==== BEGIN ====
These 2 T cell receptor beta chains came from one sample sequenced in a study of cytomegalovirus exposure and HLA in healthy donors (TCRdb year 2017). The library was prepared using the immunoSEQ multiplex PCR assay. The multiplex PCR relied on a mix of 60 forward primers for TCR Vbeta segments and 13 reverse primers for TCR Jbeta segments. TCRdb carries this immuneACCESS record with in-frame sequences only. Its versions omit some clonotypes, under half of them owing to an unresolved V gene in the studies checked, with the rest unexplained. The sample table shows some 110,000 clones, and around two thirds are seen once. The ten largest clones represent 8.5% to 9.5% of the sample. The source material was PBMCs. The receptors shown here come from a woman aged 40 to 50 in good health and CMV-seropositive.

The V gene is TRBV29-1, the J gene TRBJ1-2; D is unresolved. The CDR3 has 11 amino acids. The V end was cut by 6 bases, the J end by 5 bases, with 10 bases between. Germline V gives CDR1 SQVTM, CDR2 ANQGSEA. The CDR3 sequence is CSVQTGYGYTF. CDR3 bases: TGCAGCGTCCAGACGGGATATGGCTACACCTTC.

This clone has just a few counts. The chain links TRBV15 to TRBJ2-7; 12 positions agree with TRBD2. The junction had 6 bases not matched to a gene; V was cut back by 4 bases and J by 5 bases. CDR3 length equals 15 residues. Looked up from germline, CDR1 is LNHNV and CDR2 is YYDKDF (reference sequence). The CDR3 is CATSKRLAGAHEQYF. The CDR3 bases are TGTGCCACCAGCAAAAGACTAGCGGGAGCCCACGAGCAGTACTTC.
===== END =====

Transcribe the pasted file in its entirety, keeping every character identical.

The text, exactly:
These 2 T cell receptor beta chains came from one sample sequenced in a study of cytomegalovirus exposure and HLA in healthy donors (TCRdb year 2017). The library was prepared using the immunoSEQ multiplex PCR assay. The multiplex PCR relied on a mix of 60 forward primers for TCR Vbeta segments and 13 reverse primers for TCR Jbeta segments. TCRdb carries this immuneACCESS record with in-frame sequences only. Its versions omit some clonotypes, under half of them owing to an unresolved V gene in the studies checked, with the rest unexplained. The sample table shows some 110,000 clones, and around two thirds are seen once. The ten largest clones represent 8.5% to 9.5% of the sample. The source material was PBMCs. The receptors shown here come from a woman aged 40 to 50 in good health and CMV-seropositive.

The V gene is TRBV29-1, the J gene TRBJ1-2; D is unresolved. The CDR3 has 11 amino acids. The V end was cut by 6 bases, the J end by 5 bases, with 10 bases between. Germline V gives CDR1 SQVTM, CDR2 ANQGSEA. The CDR3 sequence is CSVQTGYGYTF. CDR3 bases: TGCAGCGTCCAGACGGGATATGGCTACACCTTC.

This clone has just a few counts. The chain links TRBV15 to TRBJ2-7; 12 positions agree with TRBD2. The junction had 6 bases not matched to a gene; V was cut back by 4 bases and J by 5 bases. CDR3 length equals 15 residues. Looked up from germline, CDR1 is LNHNV and CDR2 is YYDKDF (reference sequence). The CDR3 is CATSKRLAGAHEQYF. The CDR3 bases are TGTGCCACCAGCAAAAGACTAGCGGGAGCCCACGAGCAGTACTTC.